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Parts without a whole: a 2015 report

Design thinking adoption in practice

This is the first large-sample survey of design thinking adoption in practice. Organizations of all sizes and from different parts of the world participated. The explorative analysis of the survey data was gauged against insights from qualitative interviews with experts, i.e. people with significant experience in design thinking. This report discloses important differences and similarities in interpreting and appropriating design thinking in organizations. It therefore points to possible sources of frequent discussion and misunderstanding. These are areas that can lead to disappointment or failure when introducing design thinking.

 

Key findings of the survey

• 75% of our respondents have been actively engaged with the concept for four years or less. However, a select few have had up to 35 years of experience | chapter 4.

• Design thinking is practiced in organizations of all sizes; so far, for-profit organizations use it the most. It is applied in basically all industry sectors. The Information and Communication sector has been the strongest, represented by 21.77% of our respondents | chapter 3.2.

• Design thinking enters organizations via a multitude of learning channels. People create their unique learning channel mix, which leads to different notions of what the concept is. The diversity of opinions influences practice, i.e. what design thinking becomes in the organizations. Experts criticize the circulation of shallow or incomplete notions of design thinking | chapter 4.

• There exist different understandings of and emphases on what design thinking is. Understandings develop along a range of perception viewing it as a toolbox, process, method(ology) or mindset | chapter 5. Experts emphasize that the whole is more than the sum of the parts, as it forms a system. They point to organizational shortcomings when merely applying isolated elements without an awareness for the interdependencies of mindset, principles, practices and toolsthat constitute the concept for them | chapter 10.

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• A majority of organizations – 72.3% – localizes their design thinking practice in a traditional way, for example in departments or support functions such as Marketing or R&D | chapters 6.1, 6.2. Design thinking experts however believe that such a unit or consultancy model restricts its potential. They claim thatdesign thinking has to instead be set up as a cultural change program beyondteams and organizational functions | chapters 6.3, 10.2.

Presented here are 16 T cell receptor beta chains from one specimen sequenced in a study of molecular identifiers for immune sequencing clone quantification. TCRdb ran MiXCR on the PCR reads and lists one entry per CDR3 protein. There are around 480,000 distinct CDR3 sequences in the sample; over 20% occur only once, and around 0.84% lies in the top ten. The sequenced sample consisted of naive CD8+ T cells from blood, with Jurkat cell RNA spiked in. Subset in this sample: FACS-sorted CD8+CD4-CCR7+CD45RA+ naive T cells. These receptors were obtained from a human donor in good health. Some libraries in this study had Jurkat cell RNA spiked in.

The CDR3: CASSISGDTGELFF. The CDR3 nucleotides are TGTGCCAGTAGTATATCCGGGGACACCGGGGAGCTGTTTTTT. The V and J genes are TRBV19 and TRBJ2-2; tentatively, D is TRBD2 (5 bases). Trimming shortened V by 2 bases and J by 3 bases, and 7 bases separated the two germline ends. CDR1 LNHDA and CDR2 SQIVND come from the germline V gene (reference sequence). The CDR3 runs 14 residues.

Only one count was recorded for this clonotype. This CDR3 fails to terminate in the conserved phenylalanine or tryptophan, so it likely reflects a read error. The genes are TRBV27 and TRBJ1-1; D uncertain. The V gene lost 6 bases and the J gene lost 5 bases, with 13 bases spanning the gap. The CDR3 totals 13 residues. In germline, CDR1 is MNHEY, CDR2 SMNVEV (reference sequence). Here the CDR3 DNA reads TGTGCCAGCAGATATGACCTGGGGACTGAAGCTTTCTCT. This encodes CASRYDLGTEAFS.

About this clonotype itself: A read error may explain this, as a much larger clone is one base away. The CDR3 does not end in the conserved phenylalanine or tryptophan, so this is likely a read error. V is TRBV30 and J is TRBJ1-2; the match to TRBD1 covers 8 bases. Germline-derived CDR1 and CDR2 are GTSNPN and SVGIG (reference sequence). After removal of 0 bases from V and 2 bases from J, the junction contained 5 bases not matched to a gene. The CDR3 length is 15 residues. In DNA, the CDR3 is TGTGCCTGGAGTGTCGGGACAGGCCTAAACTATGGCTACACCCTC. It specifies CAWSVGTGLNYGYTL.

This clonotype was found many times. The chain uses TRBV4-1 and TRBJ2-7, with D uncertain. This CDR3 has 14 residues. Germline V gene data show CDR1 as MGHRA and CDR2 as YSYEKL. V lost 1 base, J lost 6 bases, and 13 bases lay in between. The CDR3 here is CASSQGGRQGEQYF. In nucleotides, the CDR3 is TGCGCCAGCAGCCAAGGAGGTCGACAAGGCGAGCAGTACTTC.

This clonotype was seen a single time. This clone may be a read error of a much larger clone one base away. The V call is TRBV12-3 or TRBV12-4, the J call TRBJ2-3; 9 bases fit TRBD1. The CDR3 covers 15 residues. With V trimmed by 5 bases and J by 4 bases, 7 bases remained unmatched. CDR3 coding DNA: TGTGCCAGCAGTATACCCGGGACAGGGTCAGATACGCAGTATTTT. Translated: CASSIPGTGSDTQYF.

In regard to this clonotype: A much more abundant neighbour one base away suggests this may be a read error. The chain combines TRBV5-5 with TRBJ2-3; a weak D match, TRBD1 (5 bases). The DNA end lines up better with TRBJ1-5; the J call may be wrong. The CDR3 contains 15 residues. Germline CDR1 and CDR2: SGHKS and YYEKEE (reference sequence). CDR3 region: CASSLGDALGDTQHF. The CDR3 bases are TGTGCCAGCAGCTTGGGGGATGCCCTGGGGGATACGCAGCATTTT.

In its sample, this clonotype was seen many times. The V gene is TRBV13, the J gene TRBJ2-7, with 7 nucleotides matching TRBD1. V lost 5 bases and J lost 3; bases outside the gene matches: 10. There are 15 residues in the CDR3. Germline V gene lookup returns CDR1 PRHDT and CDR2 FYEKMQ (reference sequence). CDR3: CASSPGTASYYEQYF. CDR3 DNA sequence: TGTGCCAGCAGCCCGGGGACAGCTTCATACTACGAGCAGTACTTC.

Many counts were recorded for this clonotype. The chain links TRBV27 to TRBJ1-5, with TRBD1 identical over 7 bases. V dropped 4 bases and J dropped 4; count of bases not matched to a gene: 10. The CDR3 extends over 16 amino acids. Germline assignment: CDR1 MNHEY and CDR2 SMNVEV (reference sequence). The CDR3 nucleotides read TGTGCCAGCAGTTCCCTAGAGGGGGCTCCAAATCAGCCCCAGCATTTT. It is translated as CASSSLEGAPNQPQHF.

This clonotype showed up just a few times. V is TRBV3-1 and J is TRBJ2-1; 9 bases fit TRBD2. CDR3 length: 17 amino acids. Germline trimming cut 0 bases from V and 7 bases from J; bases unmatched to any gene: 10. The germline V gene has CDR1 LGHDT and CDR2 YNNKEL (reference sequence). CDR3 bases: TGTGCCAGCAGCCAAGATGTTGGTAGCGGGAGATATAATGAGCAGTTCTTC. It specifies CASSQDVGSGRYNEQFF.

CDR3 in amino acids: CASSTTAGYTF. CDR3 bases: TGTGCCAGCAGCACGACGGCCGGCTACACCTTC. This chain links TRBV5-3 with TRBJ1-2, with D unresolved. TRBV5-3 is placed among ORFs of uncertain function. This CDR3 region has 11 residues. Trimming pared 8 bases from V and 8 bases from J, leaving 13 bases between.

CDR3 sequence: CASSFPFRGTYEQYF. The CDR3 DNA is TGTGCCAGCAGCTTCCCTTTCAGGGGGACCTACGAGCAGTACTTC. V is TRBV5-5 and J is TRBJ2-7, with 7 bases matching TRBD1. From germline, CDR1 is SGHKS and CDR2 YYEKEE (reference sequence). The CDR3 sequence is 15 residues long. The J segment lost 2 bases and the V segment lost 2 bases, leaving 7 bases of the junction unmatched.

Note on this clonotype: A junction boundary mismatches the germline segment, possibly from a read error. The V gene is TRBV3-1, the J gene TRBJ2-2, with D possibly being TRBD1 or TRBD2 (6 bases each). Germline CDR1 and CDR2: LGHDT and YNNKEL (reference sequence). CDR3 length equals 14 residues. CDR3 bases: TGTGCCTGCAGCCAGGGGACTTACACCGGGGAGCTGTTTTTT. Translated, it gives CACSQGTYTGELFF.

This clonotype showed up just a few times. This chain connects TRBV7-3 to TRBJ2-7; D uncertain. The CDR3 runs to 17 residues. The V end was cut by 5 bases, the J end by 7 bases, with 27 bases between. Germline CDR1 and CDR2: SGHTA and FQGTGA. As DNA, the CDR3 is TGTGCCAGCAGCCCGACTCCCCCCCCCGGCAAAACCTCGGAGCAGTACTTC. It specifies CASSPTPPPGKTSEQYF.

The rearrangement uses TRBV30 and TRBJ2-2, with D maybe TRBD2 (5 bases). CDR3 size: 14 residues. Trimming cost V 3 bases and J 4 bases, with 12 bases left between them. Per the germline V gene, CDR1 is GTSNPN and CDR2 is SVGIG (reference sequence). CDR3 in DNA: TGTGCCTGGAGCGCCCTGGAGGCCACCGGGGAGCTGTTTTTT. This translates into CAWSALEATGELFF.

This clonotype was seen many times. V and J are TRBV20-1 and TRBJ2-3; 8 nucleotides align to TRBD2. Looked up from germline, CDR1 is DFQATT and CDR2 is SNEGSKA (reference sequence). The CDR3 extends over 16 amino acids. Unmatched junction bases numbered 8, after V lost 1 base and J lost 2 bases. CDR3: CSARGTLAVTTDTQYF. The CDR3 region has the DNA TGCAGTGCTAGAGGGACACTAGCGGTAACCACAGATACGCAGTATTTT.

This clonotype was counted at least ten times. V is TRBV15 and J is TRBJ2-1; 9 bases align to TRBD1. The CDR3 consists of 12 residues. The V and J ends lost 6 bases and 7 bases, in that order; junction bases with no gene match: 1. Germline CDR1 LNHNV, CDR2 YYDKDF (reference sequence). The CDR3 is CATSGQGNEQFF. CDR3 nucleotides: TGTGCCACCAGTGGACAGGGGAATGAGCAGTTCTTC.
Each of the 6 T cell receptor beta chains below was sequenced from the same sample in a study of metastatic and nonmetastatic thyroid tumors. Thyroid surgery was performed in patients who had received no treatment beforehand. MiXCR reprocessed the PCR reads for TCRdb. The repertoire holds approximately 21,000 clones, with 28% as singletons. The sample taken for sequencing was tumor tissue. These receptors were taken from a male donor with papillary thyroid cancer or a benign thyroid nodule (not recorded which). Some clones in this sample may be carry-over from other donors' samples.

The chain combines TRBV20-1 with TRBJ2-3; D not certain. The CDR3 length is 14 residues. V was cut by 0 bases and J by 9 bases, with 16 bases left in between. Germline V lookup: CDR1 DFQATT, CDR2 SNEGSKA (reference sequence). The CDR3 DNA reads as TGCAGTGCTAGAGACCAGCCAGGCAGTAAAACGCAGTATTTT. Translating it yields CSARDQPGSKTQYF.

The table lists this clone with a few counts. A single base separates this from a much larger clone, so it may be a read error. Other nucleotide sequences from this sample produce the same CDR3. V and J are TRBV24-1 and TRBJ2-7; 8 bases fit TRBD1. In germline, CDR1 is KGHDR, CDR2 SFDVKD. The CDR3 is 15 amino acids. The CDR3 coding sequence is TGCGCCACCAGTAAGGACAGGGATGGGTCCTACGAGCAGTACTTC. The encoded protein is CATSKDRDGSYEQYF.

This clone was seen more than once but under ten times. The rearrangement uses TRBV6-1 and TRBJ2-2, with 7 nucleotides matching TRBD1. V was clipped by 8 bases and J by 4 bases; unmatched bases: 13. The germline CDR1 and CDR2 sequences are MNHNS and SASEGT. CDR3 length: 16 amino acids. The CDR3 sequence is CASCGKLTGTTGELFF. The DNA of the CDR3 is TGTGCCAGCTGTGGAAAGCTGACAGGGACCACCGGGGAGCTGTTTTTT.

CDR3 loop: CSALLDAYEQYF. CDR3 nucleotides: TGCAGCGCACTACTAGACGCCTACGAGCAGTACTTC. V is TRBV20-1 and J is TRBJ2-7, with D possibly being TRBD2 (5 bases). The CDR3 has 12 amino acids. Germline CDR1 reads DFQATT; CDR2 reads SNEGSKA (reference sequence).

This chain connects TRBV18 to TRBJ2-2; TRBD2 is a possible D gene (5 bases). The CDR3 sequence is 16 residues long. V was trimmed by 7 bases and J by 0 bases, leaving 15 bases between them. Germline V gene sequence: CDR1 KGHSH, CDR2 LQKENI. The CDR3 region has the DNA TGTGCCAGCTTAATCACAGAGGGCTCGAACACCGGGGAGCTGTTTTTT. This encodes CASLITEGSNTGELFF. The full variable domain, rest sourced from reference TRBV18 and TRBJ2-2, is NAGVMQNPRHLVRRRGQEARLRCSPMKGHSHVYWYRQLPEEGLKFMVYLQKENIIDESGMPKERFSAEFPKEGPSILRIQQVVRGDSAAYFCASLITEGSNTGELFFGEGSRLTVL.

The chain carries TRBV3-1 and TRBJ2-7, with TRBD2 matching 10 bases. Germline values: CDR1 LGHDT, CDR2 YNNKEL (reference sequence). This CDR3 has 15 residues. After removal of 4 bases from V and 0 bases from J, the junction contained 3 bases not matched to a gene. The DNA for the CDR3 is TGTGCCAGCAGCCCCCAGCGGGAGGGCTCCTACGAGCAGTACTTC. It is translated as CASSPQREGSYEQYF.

• Experts find that design thinking is more likely to fail if applied in an isolated manner without the rest of the organization practicing, appreciating or even being familiar with the concept | chapters 7, 8.

• Design thinking is applied to a wide array of problems. Surprisingly, customerfacing product or service innovation is often not the main area of its application. Many organizations intend for it to help with internal process improvements and matters of cultural change in teams and departments | chapter 6.4.

• 71% of our respondents report that design thinking improved their working culture on a team level | chapter 7.

• 69% of our respondents perceive the innovation process to be more efficient with design thinking | chapter 7.

• 10% stopped their officially supported design thinking activities. Reasons for discontinuation were the view of design thinking as a one-off affair, lacking management support and exhibiting deficient diffusion and implementation | chapter 8.

• Respondents perceive design thinking as hard to measure. Most do not measure it at all. The ones who do, use vaguely coherent metrics | chapter 9. This may explain why only a minority of respondents have felt any financial benefits from design thinking so far | chapter 7, their origin is simply hard to trace back. Experts therefore interweave a mix of innovation journey stories with relevant KPIs to showcase and trace back design thinking’s actual impact | chapter 9.

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What is needed

Oftentimes, management focuses on the final innovation outcome. However,design thinking is a journey: Teams or whole units change the way they work and how they approach problems along the way. Experts therefore point out that the introduction of design thinking needs to be accompanied by additional changes in leadership and innovation capabilities. These changes include executive commitment, financial support, topic-related awareness, spaceand dedicated free time. If this is not done, design thinking’s introduction may lead to unintended consequences that question existing management roles | chapter 10.2.

To summarize our insights

Much of the confusion surrounding design thinking arises from its versatile nature and consequently bewildering array of possible applications, each of which yields different experiences. This study is intended to help practitioners better localize their position and inspire thoughts on which interpretation of design thinking is needed within an individual’s specific organizational context.

Source: executive summary of the report

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